161 kV Urban Rebuild

  • Over a year prior to the start of construction, Hooper Corporation began planning with Dairyland Power for the rebuild of an urban 10.8 mile 161kV line that is double circuit with a 69kV line for a portion of the route running from northern La Crosse through Onalaska.
  • The location of this line now travels though Interstate 90, Highway 53, Highway 16, a high speed railroad corridor, two different golf courses, a large wetland area, a mall parking lot as well as over many homes and businesses. This required a significant amount of planning before any construction actually began in order to minimize the inconvenience to the public.
  • A considerable amount of effort went into creating a work and access plan that organized the sequence, timing, and methodology of construction to reduce the impact on third parties.
  • Some work was completed in the middle of the night to reduce the impact on local businesses. Composite matting was utilized to protect all yards, driveways, parking lots, and archaeological areas. In areas that had been designated as archaeological sites, arrangements were made to have an archaeologist on site while digging. Many working areas were very tight due to the age and location of the existing transmission line. Therefore, each pole piece was offloaded directly from the truck and set rather than assembling the entire structure on the ground and setting it in one piece. Special precautions were made before wire was strung over homes, businesses, and busy roads to ensure the safety of the property owners, the crews, and the general public.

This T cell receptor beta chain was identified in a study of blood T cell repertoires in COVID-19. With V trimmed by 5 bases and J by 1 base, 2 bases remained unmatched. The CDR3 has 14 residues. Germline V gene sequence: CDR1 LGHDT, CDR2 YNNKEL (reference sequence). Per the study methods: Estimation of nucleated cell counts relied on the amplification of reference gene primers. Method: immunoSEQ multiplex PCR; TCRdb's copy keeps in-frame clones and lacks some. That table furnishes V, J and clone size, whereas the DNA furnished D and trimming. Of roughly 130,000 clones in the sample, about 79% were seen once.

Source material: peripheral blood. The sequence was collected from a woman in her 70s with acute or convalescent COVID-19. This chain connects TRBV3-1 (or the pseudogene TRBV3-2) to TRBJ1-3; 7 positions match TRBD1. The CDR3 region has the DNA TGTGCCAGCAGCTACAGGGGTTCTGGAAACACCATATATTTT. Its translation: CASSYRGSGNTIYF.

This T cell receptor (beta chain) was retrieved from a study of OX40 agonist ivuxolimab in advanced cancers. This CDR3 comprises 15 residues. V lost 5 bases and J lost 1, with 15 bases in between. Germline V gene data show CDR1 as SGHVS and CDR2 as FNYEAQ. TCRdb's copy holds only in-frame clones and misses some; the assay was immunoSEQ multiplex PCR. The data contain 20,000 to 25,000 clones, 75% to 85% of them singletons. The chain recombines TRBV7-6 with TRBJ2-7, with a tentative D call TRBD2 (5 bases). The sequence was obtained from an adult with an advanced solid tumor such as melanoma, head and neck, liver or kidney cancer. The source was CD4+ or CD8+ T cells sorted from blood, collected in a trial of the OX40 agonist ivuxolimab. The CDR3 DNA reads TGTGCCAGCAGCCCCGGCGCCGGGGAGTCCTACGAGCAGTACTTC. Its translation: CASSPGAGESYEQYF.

• The 1950 wooden H-Frame line was rebuilt with steel monopoles. Due to limitations associated with the right of way, the proximity of the line to the La Crosse airport, and the urban congestions, adding structures was not possible and many structures had height limitations. As a result, 3M manufactured 656 KCMIL 26/19 ACCR conductor was selected to replace the old 336 ACSR conductor. The properties of the 3M ACCR conductor allow for the line to maintain proper clearances without adding structures or increasing the height.
  • The line also had an optical ground wire (OPGW) cable owned by Windstream that had to remain live during construction. The old OPGW cable was transferred to a temporary position below the conductors on the new poles and remained live until the new OPGW cable was in place. At this time, a midnight outage was taken on the fiber to cut the fiber over from the old cable to the new.
  • The planning and constant daily communication throughout the project between Dairyland and Hooper was integral to minimizing the impacts to those that live and work around the line as well as to the successful completion of the project.